Now that it has a home, the Salmon Arm Cricket Club is looking for a league.
Earlier this summer, at the request of, and with input from the club, the City of Salmon Arm installed a cement pitch at Safeway fields near the Downtown Activity Centre. Since then, the group of 24 local cricket players has been able to practice at the pitch on weeknights and host matches on Sundays.
For its inaugural match at the new pitch, the Salmon Arm Club welcomed the Revelstoke Cricket Club to play on Sunday, Aug. 6.
“Club cricket is well and truly on the rise in our region,” said the Revelstoke club in the announcement of the match.
Sunday, Sept. 17, was another special date for the Salmon Arm Cricket Club. During that day’s game, an official ribbon-cutting ceremony was held for the pitch, with Mayor Alan Harrison doing the honours.
The Revelstoke team was back for the occasion, and the Salmon Arm Club’s Prasad Savanagouder said between 30 and 40 people were there to watch the action.
“They went above and beyond and they also found the funds to help with the pitch so that was fantastic,” commented Savanagouder on support received from the City of Salmon Arm. “The city did a great job on it.”
Savanagouder and the club are also grateful for the support received from local businesses, whose donations enabled the purchase of equipment and uniforms. Also appreciated are the spectators who stop by to catch the Sunday matches, or who simply watch from their nearby patios.
“All those apartments across from the field, they just sit on their patios and watch from there and quite a few come down and ask us what it’s all about and how it’s played…,” said Savanagouder. “We’ve got quite a few ex-pats in town, people who were originally from England, basically the English-speaking European countries that have knowledge of the game. We just had one older gentleman… who came down to the pitch and donated all his equipment from his playing days. So there is a lot of interest.”
With the exposure received so far, Savanagouder anticipates the club may have up to 34 members when play picks up after winter. He also anticipates the club will be part of a league. He explained there are a couple of options. One involves the creation of a B.C. Interior league.
“We’re talking with Cricket B.C., as part of what we’re planning for is an Interior League,” said Savanagouder.”Because now have about 16 teams between Okanagan Falls, Vernon, Kelowna, us, Revelstoke and Kamloops, which is quite a big number.”
Savanagouder added that between these communities, there are five playing fields, “so we can do a round-robin league kind of thing.”
The alternative is playing in a casual league with the British Columbia Mainland Cricket League.
“Either we go on and play in the casual league or we start an Interior B.C. league – one of the two will come to fruition by next summer,” said Savanagouder.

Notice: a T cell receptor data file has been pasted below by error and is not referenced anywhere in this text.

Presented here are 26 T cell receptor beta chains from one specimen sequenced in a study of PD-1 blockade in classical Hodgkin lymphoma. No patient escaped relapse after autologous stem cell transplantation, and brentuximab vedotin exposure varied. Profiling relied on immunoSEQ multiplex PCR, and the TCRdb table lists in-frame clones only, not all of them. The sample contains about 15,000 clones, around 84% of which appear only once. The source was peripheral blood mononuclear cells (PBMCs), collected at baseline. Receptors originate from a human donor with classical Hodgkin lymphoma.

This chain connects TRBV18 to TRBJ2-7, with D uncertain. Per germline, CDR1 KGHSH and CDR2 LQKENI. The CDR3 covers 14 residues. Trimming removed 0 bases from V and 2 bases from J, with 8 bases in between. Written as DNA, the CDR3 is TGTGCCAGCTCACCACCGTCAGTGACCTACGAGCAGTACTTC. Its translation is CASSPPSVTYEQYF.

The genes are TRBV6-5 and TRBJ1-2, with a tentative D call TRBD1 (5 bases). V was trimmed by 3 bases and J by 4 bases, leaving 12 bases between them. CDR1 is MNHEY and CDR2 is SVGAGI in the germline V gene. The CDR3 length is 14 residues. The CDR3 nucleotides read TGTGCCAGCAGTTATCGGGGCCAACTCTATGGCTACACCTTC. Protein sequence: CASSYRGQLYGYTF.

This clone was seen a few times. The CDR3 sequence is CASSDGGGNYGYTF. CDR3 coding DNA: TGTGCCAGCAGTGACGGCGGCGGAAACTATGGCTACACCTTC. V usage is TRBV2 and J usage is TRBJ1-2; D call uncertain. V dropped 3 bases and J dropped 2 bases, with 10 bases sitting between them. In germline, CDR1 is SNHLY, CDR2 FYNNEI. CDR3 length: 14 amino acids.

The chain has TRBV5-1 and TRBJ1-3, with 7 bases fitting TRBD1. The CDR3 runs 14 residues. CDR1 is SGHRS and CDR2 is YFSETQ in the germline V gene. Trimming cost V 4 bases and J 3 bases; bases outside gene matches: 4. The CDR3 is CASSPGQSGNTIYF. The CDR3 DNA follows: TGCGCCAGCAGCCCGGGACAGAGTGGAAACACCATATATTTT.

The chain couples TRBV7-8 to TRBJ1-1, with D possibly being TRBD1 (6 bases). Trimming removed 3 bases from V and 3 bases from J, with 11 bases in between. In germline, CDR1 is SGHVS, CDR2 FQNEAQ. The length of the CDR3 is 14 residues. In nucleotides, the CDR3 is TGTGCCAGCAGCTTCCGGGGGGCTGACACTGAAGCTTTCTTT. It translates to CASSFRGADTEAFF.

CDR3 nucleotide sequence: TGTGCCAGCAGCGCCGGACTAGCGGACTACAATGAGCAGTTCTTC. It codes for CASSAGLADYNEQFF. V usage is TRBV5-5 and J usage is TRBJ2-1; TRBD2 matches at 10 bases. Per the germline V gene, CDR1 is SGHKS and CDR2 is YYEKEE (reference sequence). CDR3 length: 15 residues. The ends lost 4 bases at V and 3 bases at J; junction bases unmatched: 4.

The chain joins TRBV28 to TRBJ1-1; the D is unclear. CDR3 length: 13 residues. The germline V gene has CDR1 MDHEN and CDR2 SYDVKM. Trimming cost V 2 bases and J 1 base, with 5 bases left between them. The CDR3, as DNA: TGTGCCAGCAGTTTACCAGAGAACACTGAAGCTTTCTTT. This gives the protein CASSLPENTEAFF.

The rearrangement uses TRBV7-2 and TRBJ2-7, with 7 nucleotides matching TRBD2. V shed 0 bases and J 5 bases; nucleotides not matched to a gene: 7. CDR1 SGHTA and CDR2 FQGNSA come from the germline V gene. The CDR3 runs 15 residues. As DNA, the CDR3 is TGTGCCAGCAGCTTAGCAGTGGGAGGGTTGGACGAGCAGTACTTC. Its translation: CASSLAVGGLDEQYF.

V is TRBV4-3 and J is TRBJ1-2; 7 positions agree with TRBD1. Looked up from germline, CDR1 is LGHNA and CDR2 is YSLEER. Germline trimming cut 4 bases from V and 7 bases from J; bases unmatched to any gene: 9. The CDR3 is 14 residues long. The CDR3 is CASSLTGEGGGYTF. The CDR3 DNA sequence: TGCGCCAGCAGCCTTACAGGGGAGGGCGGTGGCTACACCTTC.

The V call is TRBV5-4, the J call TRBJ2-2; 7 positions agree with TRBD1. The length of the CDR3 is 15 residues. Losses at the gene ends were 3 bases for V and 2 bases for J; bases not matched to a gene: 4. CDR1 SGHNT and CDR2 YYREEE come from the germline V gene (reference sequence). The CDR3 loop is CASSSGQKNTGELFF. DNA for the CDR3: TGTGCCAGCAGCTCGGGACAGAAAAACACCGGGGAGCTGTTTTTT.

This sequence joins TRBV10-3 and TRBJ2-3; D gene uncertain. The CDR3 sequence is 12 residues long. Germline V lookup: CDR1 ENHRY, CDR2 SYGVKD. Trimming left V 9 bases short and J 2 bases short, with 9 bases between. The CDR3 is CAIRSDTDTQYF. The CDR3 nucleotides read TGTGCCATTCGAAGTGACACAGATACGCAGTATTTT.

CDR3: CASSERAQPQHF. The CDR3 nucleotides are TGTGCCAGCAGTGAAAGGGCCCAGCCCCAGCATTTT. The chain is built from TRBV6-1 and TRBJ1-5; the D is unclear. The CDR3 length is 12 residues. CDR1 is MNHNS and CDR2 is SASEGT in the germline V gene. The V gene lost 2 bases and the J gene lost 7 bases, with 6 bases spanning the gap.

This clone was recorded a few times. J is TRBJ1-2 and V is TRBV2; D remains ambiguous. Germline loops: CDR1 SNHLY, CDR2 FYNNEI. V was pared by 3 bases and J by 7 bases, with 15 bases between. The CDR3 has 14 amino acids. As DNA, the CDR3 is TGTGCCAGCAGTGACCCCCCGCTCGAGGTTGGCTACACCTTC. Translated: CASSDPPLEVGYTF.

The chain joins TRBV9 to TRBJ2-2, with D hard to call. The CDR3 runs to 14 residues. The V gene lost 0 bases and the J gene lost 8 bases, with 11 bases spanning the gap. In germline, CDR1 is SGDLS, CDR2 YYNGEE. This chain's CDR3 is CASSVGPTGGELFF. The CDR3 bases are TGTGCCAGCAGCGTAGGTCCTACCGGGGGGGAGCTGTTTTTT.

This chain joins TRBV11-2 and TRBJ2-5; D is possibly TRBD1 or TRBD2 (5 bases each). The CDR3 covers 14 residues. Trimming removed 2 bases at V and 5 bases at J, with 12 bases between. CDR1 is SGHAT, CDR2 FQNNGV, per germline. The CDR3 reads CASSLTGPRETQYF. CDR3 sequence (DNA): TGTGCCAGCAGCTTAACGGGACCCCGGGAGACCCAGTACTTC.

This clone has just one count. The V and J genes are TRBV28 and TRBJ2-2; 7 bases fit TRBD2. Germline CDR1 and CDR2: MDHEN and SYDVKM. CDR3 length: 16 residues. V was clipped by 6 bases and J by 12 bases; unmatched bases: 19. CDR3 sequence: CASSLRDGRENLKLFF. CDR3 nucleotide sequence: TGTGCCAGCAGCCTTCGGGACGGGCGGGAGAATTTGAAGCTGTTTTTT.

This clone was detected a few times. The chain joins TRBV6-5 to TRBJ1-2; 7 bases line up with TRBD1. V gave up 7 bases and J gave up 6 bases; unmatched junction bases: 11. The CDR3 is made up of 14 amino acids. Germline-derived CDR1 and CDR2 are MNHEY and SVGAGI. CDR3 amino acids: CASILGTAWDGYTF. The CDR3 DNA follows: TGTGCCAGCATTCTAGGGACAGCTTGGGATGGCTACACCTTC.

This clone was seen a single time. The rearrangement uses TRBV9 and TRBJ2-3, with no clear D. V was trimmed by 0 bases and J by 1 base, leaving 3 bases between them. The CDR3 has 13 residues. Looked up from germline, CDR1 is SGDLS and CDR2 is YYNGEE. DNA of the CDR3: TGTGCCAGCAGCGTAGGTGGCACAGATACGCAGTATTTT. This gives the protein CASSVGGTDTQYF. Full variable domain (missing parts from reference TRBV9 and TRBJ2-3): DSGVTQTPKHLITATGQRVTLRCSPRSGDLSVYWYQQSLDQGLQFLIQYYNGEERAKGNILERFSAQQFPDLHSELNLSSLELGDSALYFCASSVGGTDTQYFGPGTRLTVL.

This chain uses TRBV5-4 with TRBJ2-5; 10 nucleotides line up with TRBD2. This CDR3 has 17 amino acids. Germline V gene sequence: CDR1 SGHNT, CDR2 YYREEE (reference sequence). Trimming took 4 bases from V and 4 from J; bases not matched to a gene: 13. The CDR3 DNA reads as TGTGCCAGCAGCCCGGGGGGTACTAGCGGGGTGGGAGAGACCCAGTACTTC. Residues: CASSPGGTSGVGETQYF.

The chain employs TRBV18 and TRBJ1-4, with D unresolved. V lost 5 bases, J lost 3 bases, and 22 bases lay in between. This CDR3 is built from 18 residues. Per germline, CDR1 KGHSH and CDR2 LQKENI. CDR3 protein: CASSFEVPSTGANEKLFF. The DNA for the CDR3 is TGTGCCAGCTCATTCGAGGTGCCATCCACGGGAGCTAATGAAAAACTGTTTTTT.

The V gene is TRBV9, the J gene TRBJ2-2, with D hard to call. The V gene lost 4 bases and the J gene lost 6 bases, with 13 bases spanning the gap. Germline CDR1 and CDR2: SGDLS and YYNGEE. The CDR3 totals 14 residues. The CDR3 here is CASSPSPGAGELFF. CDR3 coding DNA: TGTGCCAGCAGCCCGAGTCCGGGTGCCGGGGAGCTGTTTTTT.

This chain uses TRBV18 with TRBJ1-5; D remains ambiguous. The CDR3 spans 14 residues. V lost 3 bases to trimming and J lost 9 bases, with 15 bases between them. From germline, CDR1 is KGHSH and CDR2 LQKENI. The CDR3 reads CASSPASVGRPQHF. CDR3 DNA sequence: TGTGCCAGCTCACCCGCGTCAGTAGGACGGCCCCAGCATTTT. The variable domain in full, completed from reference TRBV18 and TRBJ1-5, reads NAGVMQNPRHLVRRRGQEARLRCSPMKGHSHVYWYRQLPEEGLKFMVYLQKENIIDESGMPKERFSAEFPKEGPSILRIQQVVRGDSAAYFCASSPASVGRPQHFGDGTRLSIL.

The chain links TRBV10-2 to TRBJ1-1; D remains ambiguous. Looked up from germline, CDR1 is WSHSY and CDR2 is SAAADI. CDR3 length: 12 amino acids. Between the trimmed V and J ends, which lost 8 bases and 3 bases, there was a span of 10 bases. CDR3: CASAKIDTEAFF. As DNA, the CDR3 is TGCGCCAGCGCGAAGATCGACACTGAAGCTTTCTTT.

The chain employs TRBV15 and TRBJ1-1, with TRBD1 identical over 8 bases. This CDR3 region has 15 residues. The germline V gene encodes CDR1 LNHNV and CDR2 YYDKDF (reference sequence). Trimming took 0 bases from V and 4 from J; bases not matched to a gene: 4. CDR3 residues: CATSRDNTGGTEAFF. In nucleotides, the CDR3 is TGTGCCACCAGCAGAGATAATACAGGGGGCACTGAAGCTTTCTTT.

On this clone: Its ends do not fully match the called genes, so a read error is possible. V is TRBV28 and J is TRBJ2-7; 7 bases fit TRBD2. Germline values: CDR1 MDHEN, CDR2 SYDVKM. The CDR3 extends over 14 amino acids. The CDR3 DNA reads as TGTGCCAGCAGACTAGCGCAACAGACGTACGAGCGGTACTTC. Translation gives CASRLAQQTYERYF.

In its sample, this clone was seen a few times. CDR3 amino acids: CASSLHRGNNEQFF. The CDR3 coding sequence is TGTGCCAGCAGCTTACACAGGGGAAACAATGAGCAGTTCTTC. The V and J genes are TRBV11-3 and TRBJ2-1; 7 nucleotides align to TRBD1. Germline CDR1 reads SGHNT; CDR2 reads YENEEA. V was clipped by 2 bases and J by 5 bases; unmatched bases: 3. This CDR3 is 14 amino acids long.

Another thing the Salmon Arm Cricket Club would like to do is get local youth involved in the game.
“One of the things we are toying with for next year is to get the kids interested and start training them,” said Savanagouder, suggesting the club’s members could go to the schools and talk about the club.
“Just like the soccer guys do in the summer, we’ll have training camps if we get enough kids interested in the game.”
While the pitch is new, this current iteration of the Salmon Arm Cricket Club (the last one existed between 1911 and 1939) has been playing in the community for the past couple of years, using local school fields for practice and games.
“Prior to two years ago, I used to play for a Kelowna club, which I’d been doing ever since I moved into the community. You could call me a driving force to get this (the Salmon Arm pitch) done because I was tired of travelling to Kelowna every Sunday. And Wednesdays,” laughed Savanagouder. “From a personal perspective, this has been fantastic.”
The Salmon Arm Cricket Club welcomes anyone interested in the sport to stop by during games or practices. Savanagouder described cricket as a “pretty simple game” – once you get the hang of it.
“The easiest way I can explain it is to think of it as baseball with one pitcher and two batters, and instead of having four bases, you’re working off of two bases,” said Savanagouder. “It’s a little more intense than a regular baseball game and there’s a lot of strategy involved.
“Once you get the hang of it, it’s a very simple game. But until then, it’s like, ‘I don’t know what you guys are doing.’ ‘Why are you just running between the bases?’ ‘What’s the point of this?’”
Savanagouder said Sunday’s games are proper cricket matches and take about eight hours to play. He explained Test Cricket matches take five days.
“I’ve not seen anybody play that in Canada yet but that’s mostly professional sports,” said Savanagouder. “Amateurs like us play eight hours mostly.”
Anyone interested in more information can visit the Salmon Arm Cricket Club page on Facebook, or give Savanagouder a call at
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